Doggie bag 2:
Be assertive – don’t be an ass.


Sender guidelines
As a sender of any message, it is your responsibility to ensure that the message is clear, concise and be sure to use the appropriate medium to deliver a specific message – no one likes to be dumped via text message!


“The key to good communication is to think about your audience's needs. Prepare each email, document, and presentation carefully, and give yourself time to check it.”


Doggie bag 3:
Depending upon the message that needs to be delivered, use the appropriate medium. If it’s important, deliver a message face to face, or over the phone.


Common communication mistakes
If we consider the opening example - the lack of niceties and tack in an email message, the obvious mistake here is the sense of familiarity and taking things for granted between the personnel involved. And with a sense of familiarity, comes a sense of skimping on the communication skills we actually take pride of when conversing with a client. There are some common mistakes that occur on a regular basis within a work environment that can sneak in from time to time. But these common mistakes we need to take heed of, so take time to digest the following mistakes and rectify these actions. Awareness is power!

You can read more on these 10 Common Communication Mistakes from

  1. Not editing your work
  2. Delivering bad news by email
  3. Avoiding difficult conversations
  4. Not being assertive
  5. Reacting, not responding
  6. Not preparing thoroughly
  7. Using a ‘one-size-fits-all’ approach to communication
  8. Not keeping an open mind when meeting new people
  9. Assuming that your message has been understood
  10. Accidentally violating other’s privacy


Doggie bag 4:
By being aware of the most common communication mistakes you’ll have an awareness of what and how a mistake can manifest and how best to negate its impact if it does occur (though it shouldn’t, should it?). These common mistakes stem from the first two doggie bag take home messages.


Fixing the problem
Taking into consideration the lessons learnt, could the actual solution be simply linked to a lack of formality or ground rules around communication. Now I hear you say it’s just common sense isn’t it? Well yes, and no.

There is an underlying notion of what is and isn’t acceptable, but this will vary on a continuum dependent upon the individuals involved. At the organisational level it is important to clearly outline the expectations around communication. It may just come down to creating an awareness of the issue in the eyes of the sender and letting them know that the current practice is not acceptable.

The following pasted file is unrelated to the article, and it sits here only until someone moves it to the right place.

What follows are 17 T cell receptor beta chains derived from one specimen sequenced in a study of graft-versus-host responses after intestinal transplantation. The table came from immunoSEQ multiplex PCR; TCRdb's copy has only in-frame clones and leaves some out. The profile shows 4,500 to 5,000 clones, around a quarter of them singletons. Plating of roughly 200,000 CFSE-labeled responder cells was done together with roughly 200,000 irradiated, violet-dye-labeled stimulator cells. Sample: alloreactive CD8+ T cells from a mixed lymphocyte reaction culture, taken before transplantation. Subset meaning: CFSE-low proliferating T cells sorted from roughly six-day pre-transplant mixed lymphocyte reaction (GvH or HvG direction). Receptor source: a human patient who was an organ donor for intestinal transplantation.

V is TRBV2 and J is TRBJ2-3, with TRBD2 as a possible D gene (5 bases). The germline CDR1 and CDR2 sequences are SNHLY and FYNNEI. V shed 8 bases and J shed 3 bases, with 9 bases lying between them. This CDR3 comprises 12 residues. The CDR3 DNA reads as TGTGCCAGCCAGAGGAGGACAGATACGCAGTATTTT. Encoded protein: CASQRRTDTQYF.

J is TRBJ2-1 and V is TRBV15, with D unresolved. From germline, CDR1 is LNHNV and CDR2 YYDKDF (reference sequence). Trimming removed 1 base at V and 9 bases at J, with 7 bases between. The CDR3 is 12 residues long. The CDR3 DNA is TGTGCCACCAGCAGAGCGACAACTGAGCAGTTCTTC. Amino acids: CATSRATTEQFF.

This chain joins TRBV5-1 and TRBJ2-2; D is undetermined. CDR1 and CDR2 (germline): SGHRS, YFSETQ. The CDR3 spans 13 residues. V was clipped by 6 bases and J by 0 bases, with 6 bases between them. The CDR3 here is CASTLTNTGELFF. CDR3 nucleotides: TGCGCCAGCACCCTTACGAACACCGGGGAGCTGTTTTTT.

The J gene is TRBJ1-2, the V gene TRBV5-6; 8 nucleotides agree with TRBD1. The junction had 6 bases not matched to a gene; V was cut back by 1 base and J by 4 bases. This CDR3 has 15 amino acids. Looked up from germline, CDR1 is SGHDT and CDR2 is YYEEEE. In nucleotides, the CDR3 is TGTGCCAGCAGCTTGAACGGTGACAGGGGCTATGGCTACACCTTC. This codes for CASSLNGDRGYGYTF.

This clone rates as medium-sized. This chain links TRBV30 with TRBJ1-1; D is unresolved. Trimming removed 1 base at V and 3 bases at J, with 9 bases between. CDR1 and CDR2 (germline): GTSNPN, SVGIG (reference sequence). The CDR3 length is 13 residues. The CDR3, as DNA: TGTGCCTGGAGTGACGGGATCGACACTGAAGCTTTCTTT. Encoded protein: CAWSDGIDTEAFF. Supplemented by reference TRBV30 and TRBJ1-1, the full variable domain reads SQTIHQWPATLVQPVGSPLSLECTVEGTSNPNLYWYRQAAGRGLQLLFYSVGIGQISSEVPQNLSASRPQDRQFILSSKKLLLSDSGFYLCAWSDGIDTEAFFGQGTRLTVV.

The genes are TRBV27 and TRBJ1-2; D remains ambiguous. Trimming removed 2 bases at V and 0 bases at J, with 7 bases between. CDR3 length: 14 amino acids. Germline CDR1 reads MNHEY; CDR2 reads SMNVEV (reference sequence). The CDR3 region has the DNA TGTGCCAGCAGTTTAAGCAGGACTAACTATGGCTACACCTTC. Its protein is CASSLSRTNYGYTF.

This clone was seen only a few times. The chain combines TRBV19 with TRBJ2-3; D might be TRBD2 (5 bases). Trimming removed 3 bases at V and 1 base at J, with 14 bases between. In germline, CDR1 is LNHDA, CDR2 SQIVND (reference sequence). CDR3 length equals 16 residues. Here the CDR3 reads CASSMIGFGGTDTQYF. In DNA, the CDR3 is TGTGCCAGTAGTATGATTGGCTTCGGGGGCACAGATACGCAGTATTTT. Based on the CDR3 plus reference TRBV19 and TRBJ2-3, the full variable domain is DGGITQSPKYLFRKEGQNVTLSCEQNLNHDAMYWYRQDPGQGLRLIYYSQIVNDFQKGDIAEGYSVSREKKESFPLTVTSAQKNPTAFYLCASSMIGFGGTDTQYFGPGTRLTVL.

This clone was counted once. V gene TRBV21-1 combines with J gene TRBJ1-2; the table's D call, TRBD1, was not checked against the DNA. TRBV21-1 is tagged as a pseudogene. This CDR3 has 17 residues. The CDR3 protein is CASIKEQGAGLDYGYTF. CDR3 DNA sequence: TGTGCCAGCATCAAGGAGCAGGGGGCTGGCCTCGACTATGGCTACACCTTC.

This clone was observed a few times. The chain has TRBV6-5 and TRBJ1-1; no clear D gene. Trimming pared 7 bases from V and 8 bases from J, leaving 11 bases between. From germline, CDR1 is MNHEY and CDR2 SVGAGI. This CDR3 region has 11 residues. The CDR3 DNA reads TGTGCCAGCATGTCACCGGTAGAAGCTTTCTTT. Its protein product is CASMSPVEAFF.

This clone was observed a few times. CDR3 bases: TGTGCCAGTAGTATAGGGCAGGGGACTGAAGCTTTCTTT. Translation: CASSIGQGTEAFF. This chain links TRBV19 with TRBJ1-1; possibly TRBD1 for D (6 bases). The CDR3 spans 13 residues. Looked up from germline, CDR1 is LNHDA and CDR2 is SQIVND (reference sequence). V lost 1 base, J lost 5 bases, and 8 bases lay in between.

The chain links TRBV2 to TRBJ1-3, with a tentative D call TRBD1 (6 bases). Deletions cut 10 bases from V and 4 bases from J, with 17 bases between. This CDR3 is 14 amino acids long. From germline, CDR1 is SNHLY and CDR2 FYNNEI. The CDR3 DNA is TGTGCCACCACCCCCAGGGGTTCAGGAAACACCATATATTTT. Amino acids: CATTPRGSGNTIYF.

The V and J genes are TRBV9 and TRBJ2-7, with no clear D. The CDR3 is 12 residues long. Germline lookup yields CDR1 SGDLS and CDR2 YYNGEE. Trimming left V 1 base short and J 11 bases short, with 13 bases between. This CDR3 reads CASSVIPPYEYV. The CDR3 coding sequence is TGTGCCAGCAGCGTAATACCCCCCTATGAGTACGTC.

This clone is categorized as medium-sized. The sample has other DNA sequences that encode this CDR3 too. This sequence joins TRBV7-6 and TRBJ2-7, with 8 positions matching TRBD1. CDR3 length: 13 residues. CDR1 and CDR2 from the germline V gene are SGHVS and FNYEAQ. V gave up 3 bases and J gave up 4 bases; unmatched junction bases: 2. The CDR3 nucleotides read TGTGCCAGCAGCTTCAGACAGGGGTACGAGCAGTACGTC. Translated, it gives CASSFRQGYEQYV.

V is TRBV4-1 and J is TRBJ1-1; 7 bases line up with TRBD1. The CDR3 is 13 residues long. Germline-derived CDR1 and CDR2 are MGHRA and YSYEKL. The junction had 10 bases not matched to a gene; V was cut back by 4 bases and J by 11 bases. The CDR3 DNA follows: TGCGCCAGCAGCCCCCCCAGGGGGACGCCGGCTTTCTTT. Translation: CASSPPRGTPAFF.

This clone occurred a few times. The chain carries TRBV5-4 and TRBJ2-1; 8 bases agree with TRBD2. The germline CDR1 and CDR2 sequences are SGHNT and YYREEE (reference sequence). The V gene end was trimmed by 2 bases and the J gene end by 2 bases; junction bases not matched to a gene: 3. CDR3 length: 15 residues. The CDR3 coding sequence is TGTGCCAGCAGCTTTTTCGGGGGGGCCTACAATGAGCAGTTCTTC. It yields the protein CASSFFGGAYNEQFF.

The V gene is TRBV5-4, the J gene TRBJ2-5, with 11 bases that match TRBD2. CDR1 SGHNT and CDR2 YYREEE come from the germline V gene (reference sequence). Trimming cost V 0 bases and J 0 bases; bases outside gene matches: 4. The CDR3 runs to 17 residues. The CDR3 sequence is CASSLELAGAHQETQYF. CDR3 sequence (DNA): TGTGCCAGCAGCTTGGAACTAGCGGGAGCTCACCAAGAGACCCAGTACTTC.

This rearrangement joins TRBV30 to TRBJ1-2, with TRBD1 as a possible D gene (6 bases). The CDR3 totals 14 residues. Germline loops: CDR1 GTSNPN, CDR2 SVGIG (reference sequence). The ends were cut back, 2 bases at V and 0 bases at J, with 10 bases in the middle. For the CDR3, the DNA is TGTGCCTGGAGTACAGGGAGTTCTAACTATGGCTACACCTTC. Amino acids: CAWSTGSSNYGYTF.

Incedo provide an extensive list of the Top Communication Problems in the Workplace and provide an important insight into the practice of setting ground rules for communication. The tips noted for instigating a communication policy include:

  • Establishing a format for emails and other written forms of communication, including the use salutations, niceties, small talk.
  • Creating a guideline of what isn’t allowed in communications – such as profanity, obscene jokes, and racial comments.
  • Creating a document that houses frequently uses abbreviations and industry jargon. This will help new employees and customers understand what’s going on in the office.

If and when someone steps outside the communication boundaries of these guidelines/communication policy, there is something formal to refer the sender to in regards to highlighting non-compliance.


Doggie bag 5:
Alert the sender that their current correspondence method is not appropriate (or welcomed). If a policy is available, attach this to your response and request compliance.


Wrap up
We can all appreciate that communication is vital to the success of a business and our ability to carry out our jobs. There will always be issues around communication as humans are involved. It is how we deal with these indiscretions and look to seek rectification. Often it is not the message that is sent but the way it is delivered. It is the tone that we as senders need to be aware of. This is just as important as the actual message being sent.

Treat others as you want to be treated, remain respectful at all times and think long-term. If you have this in mind with all communications, you are half-way there in setting a productive environment where the individuals are willing to work towards a common goal or requirement without any underlying tension.